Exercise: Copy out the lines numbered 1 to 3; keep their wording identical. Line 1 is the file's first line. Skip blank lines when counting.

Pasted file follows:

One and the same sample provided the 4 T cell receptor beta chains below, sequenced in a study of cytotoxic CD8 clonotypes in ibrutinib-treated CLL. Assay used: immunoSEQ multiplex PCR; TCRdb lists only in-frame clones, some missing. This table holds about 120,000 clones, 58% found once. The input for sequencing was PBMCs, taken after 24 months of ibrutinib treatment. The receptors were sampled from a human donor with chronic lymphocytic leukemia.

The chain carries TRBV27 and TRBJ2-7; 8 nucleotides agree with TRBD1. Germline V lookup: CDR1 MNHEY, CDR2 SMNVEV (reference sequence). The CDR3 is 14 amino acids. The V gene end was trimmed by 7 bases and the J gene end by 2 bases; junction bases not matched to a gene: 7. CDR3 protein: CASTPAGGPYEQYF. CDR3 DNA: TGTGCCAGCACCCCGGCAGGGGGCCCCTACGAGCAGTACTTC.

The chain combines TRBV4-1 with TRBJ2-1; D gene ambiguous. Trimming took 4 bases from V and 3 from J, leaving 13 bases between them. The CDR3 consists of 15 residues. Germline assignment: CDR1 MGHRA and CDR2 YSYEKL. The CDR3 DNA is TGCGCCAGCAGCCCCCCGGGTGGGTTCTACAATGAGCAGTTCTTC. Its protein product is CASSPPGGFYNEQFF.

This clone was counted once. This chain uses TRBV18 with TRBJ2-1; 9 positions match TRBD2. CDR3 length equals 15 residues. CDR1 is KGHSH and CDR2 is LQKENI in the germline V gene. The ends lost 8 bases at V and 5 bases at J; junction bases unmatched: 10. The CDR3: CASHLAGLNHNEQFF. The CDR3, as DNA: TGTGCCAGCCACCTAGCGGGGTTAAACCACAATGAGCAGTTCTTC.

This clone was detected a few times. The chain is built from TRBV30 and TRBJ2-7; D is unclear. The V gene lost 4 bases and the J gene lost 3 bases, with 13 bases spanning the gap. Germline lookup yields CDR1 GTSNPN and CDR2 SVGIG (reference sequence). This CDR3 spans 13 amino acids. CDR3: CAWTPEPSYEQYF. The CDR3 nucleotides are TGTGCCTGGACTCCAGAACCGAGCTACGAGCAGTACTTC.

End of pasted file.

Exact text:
One and the same sample provided the 4 T cell receptor beta chains below, sequenced in a study of cytotoxic CD8 clonotypes in ibrutinib-treated CLL. Assay used: immunoSEQ multiplex PCR; TCRdb lists only in-frame clones, some missing. This table holds about 120,000 clones, 58% found once. The input for sequencing was PBMCs, taken after 24 months of ibrutinib treatment. The receptors were sampled from a human donor with chronic lymphocytic leukemia.

The chain carries TRBV27 and TRBJ2-7; 8 nucleotides agree with TRBD1. Germline V lookup: CDR1 MNHEY, CDR2 SMNVEV (reference sequence). The CDR3 is 14 amino acids. The V gene end was trimmed by 7 bases and the J gene end by 2 bases; junction bases not matched to a gene: 7. CDR3 protein: CASTPAGGPYEQYF. CDR3 DNA: TGTGCCAGCACCCCGGCAGGGGGCCCCTACGAGCAGTACTTC.

The chain combines TRBV4-1 with TRBJ2-1; D gene ambiguous. Trimming took 4 bases from V and 3 from J, leaving 13 bases between them. The CDR3 consists of 15 residues. Germline assignment: CDR1 MGHRA and CDR2 YSYEKL. The CDR3 DNA is TGCGCCAGCAGCCCCCCGGGTGGGTTCTACAATGAGCAGTTCTTC. Its protein product is CASSPPGGFYNEQFF.